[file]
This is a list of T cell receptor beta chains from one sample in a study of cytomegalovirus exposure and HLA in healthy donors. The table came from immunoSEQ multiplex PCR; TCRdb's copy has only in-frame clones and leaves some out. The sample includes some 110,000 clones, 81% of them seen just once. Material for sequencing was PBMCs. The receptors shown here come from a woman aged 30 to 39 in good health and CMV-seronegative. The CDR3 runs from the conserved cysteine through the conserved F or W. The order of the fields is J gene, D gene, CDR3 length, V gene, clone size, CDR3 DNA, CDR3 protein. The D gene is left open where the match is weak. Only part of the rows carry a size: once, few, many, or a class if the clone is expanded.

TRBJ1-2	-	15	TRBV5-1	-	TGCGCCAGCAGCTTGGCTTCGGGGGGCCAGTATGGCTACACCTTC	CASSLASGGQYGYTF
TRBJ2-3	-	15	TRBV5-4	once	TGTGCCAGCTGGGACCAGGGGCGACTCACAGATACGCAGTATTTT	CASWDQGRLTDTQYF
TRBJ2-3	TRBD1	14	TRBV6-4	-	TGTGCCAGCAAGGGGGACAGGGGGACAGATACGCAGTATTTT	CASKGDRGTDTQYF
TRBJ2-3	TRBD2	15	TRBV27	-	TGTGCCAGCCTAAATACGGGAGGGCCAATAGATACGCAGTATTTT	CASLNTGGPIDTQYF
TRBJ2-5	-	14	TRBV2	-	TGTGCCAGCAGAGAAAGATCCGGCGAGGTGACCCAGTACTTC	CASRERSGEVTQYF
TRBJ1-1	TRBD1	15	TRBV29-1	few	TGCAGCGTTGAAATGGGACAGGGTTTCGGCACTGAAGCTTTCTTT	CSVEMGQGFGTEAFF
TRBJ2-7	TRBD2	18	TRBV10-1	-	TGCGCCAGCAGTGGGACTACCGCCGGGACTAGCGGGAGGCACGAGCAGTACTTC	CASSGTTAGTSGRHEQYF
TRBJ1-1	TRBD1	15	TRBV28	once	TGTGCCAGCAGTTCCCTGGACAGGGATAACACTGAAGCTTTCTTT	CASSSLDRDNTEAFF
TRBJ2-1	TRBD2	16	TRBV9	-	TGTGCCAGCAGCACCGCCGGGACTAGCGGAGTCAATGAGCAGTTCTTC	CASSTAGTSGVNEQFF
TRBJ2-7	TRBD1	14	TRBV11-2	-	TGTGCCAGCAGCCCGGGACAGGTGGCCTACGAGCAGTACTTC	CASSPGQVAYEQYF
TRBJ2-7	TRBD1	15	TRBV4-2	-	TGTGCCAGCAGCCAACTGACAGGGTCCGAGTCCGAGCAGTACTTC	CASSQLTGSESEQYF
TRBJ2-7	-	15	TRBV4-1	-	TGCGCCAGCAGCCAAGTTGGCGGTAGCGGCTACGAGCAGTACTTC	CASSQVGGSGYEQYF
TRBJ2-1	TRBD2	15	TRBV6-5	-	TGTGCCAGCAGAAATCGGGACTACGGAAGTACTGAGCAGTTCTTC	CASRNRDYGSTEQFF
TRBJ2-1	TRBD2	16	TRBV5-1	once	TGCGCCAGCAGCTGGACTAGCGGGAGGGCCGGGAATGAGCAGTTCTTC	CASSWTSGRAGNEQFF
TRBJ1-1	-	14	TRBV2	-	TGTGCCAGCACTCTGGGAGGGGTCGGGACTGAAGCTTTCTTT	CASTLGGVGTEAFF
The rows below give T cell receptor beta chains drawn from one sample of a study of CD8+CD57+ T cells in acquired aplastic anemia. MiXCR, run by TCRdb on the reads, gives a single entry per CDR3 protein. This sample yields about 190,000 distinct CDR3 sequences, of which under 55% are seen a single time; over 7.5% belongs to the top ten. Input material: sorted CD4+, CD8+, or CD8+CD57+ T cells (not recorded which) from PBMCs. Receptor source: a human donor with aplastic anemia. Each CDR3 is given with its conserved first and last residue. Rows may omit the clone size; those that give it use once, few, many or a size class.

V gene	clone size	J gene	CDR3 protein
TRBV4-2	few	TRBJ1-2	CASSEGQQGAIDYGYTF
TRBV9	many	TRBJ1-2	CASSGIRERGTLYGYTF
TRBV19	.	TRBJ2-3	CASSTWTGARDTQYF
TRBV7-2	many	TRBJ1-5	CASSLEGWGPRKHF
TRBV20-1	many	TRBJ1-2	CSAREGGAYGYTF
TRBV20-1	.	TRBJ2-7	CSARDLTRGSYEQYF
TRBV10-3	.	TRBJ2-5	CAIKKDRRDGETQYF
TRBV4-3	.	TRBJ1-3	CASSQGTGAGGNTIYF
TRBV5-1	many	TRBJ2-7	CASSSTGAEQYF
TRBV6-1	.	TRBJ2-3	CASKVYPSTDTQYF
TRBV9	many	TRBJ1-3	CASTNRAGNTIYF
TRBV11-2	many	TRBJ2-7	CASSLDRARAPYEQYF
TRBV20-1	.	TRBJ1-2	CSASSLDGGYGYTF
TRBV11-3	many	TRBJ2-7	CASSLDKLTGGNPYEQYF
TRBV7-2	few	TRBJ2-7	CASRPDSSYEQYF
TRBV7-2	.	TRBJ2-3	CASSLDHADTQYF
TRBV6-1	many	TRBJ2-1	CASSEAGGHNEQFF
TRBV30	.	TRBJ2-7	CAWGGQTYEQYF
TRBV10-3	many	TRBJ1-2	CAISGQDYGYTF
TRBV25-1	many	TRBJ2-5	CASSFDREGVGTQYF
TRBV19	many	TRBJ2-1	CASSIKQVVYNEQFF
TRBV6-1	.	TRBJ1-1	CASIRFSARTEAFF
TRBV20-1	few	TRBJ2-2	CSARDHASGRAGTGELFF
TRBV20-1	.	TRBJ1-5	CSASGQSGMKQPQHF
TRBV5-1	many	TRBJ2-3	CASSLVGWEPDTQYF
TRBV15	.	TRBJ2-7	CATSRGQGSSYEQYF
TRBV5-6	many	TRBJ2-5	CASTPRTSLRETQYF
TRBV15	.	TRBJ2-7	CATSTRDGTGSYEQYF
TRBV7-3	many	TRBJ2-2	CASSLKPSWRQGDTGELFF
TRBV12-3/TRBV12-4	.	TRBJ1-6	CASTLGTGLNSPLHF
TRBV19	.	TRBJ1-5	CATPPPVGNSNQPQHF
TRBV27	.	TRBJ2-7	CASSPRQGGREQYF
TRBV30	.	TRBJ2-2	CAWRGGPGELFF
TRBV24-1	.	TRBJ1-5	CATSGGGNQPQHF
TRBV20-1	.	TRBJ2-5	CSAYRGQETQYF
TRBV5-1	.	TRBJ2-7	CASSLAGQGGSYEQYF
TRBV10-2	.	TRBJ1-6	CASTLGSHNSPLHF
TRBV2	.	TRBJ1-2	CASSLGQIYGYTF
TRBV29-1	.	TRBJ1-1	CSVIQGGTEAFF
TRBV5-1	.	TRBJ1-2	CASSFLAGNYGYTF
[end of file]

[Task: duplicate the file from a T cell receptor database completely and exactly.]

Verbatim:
This is a list of T cell receptor beta chains from one sample in a study of cytomegalovirus exposure and HLA in healthy donors. The table came from immunoSEQ multiplex PCR; TCRdb's copy has only in-frame clones and leaves some out. The sample includes some 110,000 clones, 81% of them seen just once. Material for sequencing was PBMCs. The receptors shown here come from a woman aged 30 to 39 in good health and CMV-seronegative. The CDR3 runs from the conserved cysteine through the conserved F or W. The order of the fields is J gene, D gene, CDR3 length, V gene, clone size, CDR3 DNA, CDR3 protein. The D gene is left open where the match is weak. Only part of the rows carry a size: once, few, many, or a class if the clone is expanded.

TRBJ1-2	-	15	TRBV5-1	-	TGCGCCAGCAGCTTGGCTTCGGGGGGCCAGTATGGCTACACCTTC	CASSLASGGQYGYTF
TRBJ2-3	-	15	TRBV5-4	once	TGTGCCAGCTGGGACCAGGGGCGACTCACAGATACGCAGTATTTT	CASWDQGRLTDTQYF
TRBJ2-3	TRBD1	14	TRBV6-4	-	TGTGCCAGCAAGGGGGACAGGGGGACAGATACGCAGTATTTT	CASKGDRGTDTQYF
TRBJ2-3	TRBD2	15	TRBV27	-	TGTGCCAGCCTAAATACGGGAGGGCCAATAGATACGCAGTATTTT	CASLNTGGPIDTQYF
TRBJ2-5	-	14	TRBV2	-	TGTGCCAGCAGAGAAAGATCCGGCGAGGTGACCCAGTACTTC	CASRERSGEVTQYF
TRBJ1-1	TRBD1	15	TRBV29-1	few	TGCAGCGTTGAAATGGGACAGGGTTTCGGCACTGAAGCTTTCTTT	CSVEMGQGFGTEAFF
TRBJ2-7	TRBD2	18	TRBV10-1	-	TGCGCCAGCAGTGGGACTACCGCCGGGACTAGCGGGAGGCACGAGCAGTACTTC	CASSGTTAGTSGRHEQYF
TRBJ1-1	TRBD1	15	TRBV28	once	TGTGCCAGCAGTTCCCTGGACAGGGATAACACTGAAGCTTTCTTT	CASSSLDRDNTEAFF
TRBJ2-1	TRBD2	16	TRBV9	-	TGTGCCAGCAGCACCGCCGGGACTAGCGGAGTCAATGAGCAGTTCTTC	CASSTAGTSGVNEQFF
TRBJ2-7	TRBD1	14	TRBV11-2	-	TGTGCCAGCAGCCCGGGACAGGTGGCCTACGAGCAGTACTTC	CASSPGQVAYEQYF
TRBJ2-7	TRBD1	15	TRBV4-2	-	TGTGCCAGCAGCCAACTGACAGGGTCCGAGTCCGAGCAGTACTTC	CASSQLTGSESEQYF
TRBJ2-7	-	15	TRBV4-1	-	TGCGCCAGCAGCCAAGTTGGCGGTAGCGGCTACGAGCAGTACTTC	CASSQVGGSGYEQYF
TRBJ2-1	TRBD2	15	TRBV6-5	-	TGTGCCAGCAGAAATCGGGACTACGGAAGTACTGAGCAGTTCTTC	CASRNRDYGSTEQFF
TRBJ2-1	TRBD2	16	TRBV5-1	once	TGCGCCAGCAGCTGGACTAGCGGGAGGGCCGGGAATGAGCAGTTCTTC	CASSWTSGRAGNEQFF
TRBJ1-1	-	14	TRBV2	-	TGTGCCAGCACTCTGGGAGGGGTCGGGACTGAAGCTTTCTTT	CASTLGGVGTEAFF
The rows below give T cell receptor beta chains drawn from one sample of a study of CD8+CD57+ T cells in acquired aplastic anemia. MiXCR, run by TCRdb on the reads, gives a single entry per CDR3 protein. This sample yields about 190,000 distinct CDR3 sequences, of which under 55% are seen a single time; over 7.5% belongs to the top ten. Input material: sorted CD4+, CD8+, or CD8+CD57+ T cells (not recorded which) from PBMCs. Receptor source: a human donor with aplastic anemia. Each CDR3 is given with its conserved first and last residue. Rows may omit the clone size; those that give it use once, few, many or a size class.

V gene	clone size	J gene	CDR3 protein
TRBV4-2	few	TRBJ1-2	CASSEGQQGAIDYGYTF
TRBV9	many	TRBJ1-2	CASSGIRERGTLYGYTF
TRBV19	.	TRBJ2-3	CASSTWTGARDTQYF
TRBV7-2	many	TRBJ1-5	CASSLEGWGPRKHF
TRBV20-1	many	TRBJ1-2	CSAREGGAYGYTF
TRBV20-1	.	TRBJ2-7	CSARDLTRGSYEQYF
TRBV10-3	.	TRBJ2-5	CAIKKDRRDGETQYF
TRBV4-3	.	TRBJ1-3	CASSQGTGAGGNTIYF
TRBV5-1	many	TRBJ2-7	CASSSTGAEQYF
TRBV6-1	.	TRBJ2-3	CASKVYPSTDTQYF
TRBV9	many	TRBJ1-3	CASTNRAGNTIYF
TRBV11-2	many	TRBJ2-7	CASSLDRARAPYEQYF
TRBV20-1	.	TRBJ1-2	CSASSLDGGYGYTF
TRBV11-3	many	TRBJ2-7	CASSLDKLTGGNPYEQYF
TRBV7-2	few	TRBJ2-7	CASRPDSSYEQYF
TRBV7-2	.	TRBJ2-3	CASSLDHADTQYF
TRBV6-1	many	TRBJ2-1	CASSEAGGHNEQFF
TRBV30	.	TRBJ2-7	CAWGGQTYEQYF
TRBV10-3	many	TRBJ1-2	CAISGQDYGYTF
TRBV25-1	many	TRBJ2-5	CASSFDREGVGTQYF
TRBV19	many	TRBJ2-1	CASSIKQVVYNEQFF
TRBV6-1	.	TRBJ1-1	CASIRFSARTEAFF
TRBV20-1	few	TRBJ2-2	CSARDHASGRAGTGELFF
TRBV20-1	.	TRBJ1-5	CSASGQSGMKQPQHF
TRBV5-1	many	TRBJ2-3	CASSLVGWEPDTQYF
TRBV15	.	TRBJ2-7	CATSRGQGSSYEQYF
TRBV5-6	many	TRBJ2-5	CASTPRTSLRETQYF
TRBV15	.	TRBJ2-7	CATSTRDGTGSYEQYF
TRBV7-3	many	TRBJ2-2	CASSLKPSWRQGDTGELFF
TRBV12-3/TRBV12-4	.	TRBJ1-6	CASTLGTGLNSPLHF
TRBV19	.	TRBJ1-5	CATPPPVGNSNQPQHF
TRBV27	.	TRBJ2-7	CASSPRQGGREQYF
TRBV30	.	TRBJ2-2	CAWRGGPGELFF
TRBV24-1	.	TRBJ1-5	CATSGGGNQPQHF
TRBV20-1	.	TRBJ2-5	CSAYRGQETQYF
TRBV5-1	.	TRBJ2-7	CASSLAGQGGSYEQYF
TRBV10-2	.	TRBJ1-6	CASTLGSHNSPLHF
TRBV2	.	TRBJ1-2	CASSLGQIYGYTF
TRBV29-1	.	TRBJ1-1	CSVIQGGTEAFF
TRBV5-1	.	TRBJ1-2	CASSFLAGNYGYTF